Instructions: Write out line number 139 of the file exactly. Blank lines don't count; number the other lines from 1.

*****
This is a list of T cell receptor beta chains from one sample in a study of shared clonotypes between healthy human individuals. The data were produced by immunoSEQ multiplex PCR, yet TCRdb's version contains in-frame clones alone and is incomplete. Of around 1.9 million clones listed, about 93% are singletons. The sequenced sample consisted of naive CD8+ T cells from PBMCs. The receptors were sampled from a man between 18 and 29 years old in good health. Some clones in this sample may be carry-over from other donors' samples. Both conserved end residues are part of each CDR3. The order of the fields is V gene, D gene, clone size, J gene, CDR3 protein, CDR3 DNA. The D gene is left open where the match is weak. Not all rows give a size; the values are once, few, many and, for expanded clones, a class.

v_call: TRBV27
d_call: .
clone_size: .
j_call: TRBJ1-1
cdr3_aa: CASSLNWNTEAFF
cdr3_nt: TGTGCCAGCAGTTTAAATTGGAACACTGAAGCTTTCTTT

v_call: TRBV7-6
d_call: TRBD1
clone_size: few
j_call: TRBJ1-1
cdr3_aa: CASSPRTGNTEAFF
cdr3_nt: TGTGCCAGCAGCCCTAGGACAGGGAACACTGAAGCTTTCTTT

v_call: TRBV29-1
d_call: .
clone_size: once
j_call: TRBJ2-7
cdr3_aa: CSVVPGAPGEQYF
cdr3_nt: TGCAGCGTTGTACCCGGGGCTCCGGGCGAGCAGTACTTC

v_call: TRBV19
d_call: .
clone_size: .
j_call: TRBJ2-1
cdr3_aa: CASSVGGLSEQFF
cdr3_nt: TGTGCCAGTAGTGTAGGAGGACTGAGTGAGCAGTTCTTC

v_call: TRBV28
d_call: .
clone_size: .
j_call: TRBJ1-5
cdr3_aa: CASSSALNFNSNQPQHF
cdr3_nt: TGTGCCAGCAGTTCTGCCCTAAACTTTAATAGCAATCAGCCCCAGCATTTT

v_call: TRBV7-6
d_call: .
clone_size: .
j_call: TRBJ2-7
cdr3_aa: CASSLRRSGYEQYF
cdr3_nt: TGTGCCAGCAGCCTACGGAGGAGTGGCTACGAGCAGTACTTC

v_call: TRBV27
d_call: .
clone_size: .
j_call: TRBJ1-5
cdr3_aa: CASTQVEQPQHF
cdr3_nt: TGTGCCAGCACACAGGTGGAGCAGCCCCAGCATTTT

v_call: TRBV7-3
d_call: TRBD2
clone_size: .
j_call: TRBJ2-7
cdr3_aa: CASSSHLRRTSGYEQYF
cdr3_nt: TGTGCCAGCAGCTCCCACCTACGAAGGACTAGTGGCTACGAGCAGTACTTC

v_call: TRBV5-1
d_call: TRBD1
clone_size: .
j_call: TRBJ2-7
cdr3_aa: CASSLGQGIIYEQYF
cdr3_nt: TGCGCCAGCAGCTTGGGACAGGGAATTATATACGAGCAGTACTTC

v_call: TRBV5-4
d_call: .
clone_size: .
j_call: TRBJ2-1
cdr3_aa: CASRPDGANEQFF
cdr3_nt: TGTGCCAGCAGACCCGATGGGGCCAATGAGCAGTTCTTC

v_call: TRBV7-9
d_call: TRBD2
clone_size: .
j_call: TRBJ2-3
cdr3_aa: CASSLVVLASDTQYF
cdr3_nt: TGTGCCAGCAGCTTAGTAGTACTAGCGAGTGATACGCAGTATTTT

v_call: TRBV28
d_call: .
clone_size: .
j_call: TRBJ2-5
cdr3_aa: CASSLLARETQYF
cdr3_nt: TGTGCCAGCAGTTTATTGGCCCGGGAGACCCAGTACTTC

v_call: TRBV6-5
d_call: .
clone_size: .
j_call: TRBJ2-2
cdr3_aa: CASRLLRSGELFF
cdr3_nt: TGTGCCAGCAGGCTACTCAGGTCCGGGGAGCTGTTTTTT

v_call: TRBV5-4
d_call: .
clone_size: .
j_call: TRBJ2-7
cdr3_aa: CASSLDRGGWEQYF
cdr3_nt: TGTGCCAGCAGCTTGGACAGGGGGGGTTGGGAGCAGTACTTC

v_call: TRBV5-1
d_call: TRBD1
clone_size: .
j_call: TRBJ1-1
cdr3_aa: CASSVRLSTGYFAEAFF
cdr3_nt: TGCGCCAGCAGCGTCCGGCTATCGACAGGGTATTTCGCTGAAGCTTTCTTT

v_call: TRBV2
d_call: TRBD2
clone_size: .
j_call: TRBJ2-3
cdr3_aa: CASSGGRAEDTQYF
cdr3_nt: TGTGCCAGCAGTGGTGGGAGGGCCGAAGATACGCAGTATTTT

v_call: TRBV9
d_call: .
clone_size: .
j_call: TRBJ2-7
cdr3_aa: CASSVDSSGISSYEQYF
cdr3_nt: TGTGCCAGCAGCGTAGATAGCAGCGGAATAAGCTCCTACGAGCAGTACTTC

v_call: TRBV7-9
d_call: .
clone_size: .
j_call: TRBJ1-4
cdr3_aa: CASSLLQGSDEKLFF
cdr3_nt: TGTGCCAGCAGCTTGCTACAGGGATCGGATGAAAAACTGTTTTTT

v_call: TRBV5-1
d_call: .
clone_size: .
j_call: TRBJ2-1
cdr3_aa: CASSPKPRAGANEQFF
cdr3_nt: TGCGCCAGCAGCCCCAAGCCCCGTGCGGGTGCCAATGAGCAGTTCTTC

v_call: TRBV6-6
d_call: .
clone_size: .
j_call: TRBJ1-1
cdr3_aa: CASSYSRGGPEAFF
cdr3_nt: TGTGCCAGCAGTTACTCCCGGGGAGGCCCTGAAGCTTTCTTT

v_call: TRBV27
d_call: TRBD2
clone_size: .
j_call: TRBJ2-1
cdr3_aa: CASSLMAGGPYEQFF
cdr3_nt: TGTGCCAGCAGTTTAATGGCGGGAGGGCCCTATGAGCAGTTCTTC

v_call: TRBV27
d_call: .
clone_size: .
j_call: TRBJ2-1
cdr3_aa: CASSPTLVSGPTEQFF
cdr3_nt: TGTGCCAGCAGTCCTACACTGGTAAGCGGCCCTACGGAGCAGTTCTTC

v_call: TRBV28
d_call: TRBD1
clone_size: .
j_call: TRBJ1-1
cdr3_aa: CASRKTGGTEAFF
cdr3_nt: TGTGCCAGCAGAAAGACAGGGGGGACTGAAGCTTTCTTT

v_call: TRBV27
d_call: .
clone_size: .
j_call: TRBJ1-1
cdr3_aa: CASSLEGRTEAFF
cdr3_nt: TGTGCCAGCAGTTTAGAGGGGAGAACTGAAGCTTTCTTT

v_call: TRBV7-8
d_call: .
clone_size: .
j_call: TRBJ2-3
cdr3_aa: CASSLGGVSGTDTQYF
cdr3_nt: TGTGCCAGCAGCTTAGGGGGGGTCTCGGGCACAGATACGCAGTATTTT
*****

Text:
cdr3_nt: TGTGCCAGCAGAAAGACAGGGGGGACTGAAGCTTTCTTT